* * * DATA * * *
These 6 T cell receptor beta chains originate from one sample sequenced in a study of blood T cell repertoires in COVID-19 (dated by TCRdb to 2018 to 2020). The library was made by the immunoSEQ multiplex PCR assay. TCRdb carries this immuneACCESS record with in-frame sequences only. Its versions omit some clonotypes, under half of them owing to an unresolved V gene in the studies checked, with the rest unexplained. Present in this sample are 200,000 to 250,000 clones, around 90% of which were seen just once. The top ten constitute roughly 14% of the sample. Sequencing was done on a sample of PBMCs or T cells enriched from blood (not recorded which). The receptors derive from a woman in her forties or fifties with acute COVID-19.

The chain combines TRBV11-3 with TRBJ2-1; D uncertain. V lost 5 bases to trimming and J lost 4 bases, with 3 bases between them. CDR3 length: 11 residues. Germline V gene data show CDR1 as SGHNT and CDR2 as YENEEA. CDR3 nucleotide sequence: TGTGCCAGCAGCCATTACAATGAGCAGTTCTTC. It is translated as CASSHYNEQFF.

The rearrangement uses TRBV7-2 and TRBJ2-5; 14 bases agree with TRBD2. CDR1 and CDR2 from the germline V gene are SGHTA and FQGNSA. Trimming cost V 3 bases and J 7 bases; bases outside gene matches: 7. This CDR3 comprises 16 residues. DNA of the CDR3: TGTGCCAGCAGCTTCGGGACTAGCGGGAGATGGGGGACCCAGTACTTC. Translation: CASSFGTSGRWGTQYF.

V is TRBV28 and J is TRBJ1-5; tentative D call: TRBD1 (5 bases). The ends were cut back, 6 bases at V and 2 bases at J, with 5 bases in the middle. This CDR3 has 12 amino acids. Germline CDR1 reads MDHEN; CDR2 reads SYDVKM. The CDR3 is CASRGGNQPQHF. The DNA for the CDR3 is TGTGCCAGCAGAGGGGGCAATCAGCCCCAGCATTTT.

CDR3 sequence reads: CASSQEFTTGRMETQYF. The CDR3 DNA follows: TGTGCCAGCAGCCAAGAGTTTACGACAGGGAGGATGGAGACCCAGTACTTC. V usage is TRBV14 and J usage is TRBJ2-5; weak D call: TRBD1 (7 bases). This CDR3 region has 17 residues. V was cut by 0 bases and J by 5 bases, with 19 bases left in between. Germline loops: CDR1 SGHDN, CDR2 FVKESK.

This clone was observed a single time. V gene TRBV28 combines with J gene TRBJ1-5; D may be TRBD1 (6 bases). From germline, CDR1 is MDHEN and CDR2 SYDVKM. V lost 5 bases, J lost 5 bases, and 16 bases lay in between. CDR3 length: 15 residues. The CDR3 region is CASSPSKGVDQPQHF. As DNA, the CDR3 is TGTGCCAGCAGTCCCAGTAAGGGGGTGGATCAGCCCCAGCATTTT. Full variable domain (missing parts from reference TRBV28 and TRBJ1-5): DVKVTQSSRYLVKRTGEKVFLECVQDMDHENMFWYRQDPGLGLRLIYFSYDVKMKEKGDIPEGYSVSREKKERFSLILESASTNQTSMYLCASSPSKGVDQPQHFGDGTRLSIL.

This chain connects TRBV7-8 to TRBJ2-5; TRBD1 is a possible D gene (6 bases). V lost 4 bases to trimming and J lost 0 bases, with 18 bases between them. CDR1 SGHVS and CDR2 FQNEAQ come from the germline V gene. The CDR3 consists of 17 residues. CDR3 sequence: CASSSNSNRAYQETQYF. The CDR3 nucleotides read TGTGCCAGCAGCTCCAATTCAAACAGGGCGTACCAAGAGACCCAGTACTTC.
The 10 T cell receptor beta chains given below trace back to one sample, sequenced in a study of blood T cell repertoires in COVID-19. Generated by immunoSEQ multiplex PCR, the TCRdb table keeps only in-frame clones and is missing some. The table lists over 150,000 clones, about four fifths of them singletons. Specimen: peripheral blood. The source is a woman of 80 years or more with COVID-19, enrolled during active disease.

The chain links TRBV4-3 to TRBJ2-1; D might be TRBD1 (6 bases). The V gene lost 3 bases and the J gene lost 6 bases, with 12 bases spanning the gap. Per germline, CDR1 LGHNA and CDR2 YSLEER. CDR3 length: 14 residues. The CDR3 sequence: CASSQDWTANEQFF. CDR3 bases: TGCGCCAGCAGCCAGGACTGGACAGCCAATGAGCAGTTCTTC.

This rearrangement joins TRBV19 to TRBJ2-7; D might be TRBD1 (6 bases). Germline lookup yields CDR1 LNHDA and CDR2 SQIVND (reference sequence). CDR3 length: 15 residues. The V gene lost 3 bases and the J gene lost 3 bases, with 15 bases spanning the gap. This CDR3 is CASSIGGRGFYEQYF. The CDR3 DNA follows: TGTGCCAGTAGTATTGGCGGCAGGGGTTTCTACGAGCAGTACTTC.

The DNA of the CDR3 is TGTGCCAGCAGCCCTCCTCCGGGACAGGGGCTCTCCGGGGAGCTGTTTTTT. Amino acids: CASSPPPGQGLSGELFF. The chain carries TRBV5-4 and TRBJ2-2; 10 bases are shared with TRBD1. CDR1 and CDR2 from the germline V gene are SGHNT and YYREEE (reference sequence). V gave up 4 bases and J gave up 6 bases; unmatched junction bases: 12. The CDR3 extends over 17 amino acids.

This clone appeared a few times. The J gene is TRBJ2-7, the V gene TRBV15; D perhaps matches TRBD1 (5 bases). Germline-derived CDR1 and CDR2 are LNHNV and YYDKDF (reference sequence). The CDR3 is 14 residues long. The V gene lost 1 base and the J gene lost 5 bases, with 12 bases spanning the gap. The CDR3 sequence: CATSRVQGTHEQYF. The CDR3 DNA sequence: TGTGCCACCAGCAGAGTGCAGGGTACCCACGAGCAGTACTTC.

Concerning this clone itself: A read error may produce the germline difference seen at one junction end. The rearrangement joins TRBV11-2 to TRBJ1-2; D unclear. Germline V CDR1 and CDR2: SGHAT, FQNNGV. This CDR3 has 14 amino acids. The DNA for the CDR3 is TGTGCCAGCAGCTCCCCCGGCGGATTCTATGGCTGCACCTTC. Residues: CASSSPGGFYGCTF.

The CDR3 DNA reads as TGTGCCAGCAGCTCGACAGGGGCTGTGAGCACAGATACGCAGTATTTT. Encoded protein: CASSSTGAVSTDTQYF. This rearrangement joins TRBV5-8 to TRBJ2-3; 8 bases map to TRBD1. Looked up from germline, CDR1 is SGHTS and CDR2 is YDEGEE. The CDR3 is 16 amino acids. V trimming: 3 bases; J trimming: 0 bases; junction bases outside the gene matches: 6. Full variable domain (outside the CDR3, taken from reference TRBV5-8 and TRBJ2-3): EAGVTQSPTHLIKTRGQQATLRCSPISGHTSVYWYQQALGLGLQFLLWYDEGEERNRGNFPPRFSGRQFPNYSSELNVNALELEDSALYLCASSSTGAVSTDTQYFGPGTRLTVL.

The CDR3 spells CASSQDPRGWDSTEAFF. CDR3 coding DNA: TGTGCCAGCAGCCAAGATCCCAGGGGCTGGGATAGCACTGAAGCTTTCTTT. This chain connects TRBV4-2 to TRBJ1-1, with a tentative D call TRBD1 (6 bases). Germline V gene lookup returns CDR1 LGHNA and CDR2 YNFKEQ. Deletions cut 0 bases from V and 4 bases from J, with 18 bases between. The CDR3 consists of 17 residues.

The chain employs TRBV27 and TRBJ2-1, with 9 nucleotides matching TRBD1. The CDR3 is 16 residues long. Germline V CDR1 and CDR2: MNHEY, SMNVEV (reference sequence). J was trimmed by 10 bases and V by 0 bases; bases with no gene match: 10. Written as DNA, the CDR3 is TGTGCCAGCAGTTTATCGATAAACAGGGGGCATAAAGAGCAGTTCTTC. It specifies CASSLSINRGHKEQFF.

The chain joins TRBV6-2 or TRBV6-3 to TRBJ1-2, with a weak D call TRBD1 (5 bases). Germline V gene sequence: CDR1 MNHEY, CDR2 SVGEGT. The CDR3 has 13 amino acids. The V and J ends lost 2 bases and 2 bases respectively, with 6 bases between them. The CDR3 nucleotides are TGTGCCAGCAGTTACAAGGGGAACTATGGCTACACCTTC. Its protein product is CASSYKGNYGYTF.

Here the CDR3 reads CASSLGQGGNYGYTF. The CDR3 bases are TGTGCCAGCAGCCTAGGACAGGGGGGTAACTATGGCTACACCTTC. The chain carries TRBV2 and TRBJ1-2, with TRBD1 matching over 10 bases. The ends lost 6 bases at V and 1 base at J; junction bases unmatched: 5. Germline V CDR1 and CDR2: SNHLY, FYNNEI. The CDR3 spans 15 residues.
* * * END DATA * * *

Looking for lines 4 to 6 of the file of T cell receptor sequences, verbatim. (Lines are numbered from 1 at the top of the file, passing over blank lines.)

V is TRBV28 and J is TRBJ1-5; tentative D call: TRBD1 (5 bases). The ends were cut back, 6 bases at V and 2 bases at J, with 5 bases in the middle. This CDR3 has 12 amino acids. Germline CDR1 reads MDHEN; CDR2 reads SYDVKM. The CDR3 is CASRGGNQPQHF. The DNA for the CDR3 is TGTGCCAGCAGAGGGGGCAATCAGCCCCAGCATTTT.

CDR3 sequence reads: CASSQEFTTGRMETQYF. The CDR3 DNA follows: TGTGCCAGCAGCCAAGAGTTTACGACAGGGAGGATGGAGACCCAGTACTTC. V usage is TRBV14 and J usage is TRBJ2-5; weak D call: TRBD1 (7 bases). This CDR3 region has 17 residues. V was cut by 0 bases and J by 5 bases, with 19 bases left in between. Germline loops: CDR1 SGHDN, CDR2 FVKESK.

This clone was observed a single time. V gene TRBV28 combines with J gene TRBJ1-5; D may be TRBD1 (6 bases). From germline, CDR1 is MDHEN and CDR2 SYDVKM. V lost 5 bases, J lost 5 bases, and 16 bases lay in between. CDR3 length: 15 residues. The CDR3 region is CASSPSKGVDQPQHF. As DNA, the CDR3 is TGTGCCAGCAGTCCCAGTAAGGGGGTGGATCAGCCCCAGCATTTT. Full variable domain (missing parts from reference TRBV28 and TRBJ1-5): DVKVTQSSRYLVKRTGEKVFLECVQDMDHENMFWYRQDPGLGLRLIYFSYDVKMKEKGDIPEGYSVSREKKERFSLILESASTNQTSMYLCASSPSKGVDQPQHFGDGTRLSIL.